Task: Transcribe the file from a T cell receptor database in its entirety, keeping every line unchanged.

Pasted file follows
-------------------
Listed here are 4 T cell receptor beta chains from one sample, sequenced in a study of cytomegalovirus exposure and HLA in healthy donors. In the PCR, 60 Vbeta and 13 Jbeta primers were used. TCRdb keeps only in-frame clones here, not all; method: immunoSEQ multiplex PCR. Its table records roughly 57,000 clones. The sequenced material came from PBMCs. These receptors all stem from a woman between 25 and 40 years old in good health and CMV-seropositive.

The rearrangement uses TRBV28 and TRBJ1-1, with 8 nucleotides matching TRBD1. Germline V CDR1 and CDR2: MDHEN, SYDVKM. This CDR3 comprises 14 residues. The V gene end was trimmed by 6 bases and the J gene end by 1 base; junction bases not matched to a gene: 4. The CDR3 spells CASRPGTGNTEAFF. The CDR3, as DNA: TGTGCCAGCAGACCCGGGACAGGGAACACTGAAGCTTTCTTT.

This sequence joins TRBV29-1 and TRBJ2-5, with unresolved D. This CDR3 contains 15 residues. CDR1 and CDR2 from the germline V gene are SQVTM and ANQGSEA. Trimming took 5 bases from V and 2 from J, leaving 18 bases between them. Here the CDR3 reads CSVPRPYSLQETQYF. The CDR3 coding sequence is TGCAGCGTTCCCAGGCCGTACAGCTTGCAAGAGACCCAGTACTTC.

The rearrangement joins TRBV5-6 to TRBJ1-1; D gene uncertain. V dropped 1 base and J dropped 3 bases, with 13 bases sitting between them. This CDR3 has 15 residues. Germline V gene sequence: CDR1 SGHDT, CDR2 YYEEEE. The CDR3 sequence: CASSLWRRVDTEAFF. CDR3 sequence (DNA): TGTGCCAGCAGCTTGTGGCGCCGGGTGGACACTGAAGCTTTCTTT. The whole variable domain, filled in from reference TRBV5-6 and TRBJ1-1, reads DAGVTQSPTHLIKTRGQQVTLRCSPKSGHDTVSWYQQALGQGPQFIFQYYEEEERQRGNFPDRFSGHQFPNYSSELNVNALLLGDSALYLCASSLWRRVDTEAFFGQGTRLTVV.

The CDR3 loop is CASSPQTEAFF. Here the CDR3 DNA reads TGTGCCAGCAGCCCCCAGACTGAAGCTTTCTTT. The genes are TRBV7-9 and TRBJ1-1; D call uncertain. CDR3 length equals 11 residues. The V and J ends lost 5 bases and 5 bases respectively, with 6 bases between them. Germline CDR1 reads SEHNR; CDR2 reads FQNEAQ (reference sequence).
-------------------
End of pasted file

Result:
Listed here are 4 T cell receptor beta chains from one sample, sequenced in a study of cytomegalovirus exposure and HLA in healthy donors. In the PCR, 60 Vbeta and 13 Jbeta primers were used. TCRdb keeps only in-frame clones here, not all; method: immunoSEQ multiplex PCR. Its table records roughly 57,000 clones. The sequenced material came from PBMCs. These receptors all stem from a woman between 25 and 40 years old in good health and CMV-seropositive.

The rearrangement uses TRBV28 and TRBJ1-1, with 8 nucleotides matching TRBD1. Germline V CDR1 and CDR2: MDHEN, SYDVKM. This CDR3 comprises 14 residues. The V gene end was trimmed by 6 bases and the J gene end by 1 base; junction bases not matched to a gene: 4. The CDR3 spells CASRPGTGNTEAFF. The CDR3, as DNA: TGTGCCAGCAGACCCGGGACAGGGAACACTGAAGCTTTCTTT.

This sequence joins TRBV29-1 and TRBJ2-5, with unresolved D. This CDR3 contains 15 residues. CDR1 and CDR2 from the germline V gene are SQVTM and ANQGSEA. Trimming took 5 bases from V and 2 from J, leaving 18 bases between them. Here the CDR3 reads CSVPRPYSLQETQYF. The CDR3 coding sequence is TGCAGCGTTCCCAGGCCGTACAGCTTGCAAGAGACCCAGTACTTC.

The rearrangement joins TRBV5-6 to TRBJ1-1; D gene uncertain. V dropped 1 base and J dropped 3 bases, with 13 bases sitting between them. This CDR3 has 15 residues. Germline V gene sequence: CDR1 SGHDT, CDR2 YYEEEE. The CDR3 sequence: CASSLWRRVDTEAFF. CDR3 sequence (DNA): TGTGCCAGCAGCTTGTGGCGCCGGGTGGACACTGAAGCTTTCTTT. The whole variable domain, filled in from reference TRBV5-6 and TRBJ1-1, reads DAGVTQSPTHLIKTRGQQVTLRCSPKSGHDTVSWYQQALGQGPQFIFQYYEEEERQRGNFPDRFSGHQFPNYSSELNVNALLLGDSALYLCASSLWRRVDTEAFFGQGTRLTVV.

The CDR3 loop is CASSPQTEAFF. Here the CDR3 DNA reads TGTGCCAGCAGCCCCCAGACTGAAGCTTTCTTT. The genes are TRBV7-9 and TRBJ1-1; D call uncertain. CDR3 length equals 11 residues. The V and J ends lost 5 bases and 5 bases respectively, with 6 bases between them. Germline CDR1 reads SEHNR; CDR2 reads FQNEAQ (reference sequence).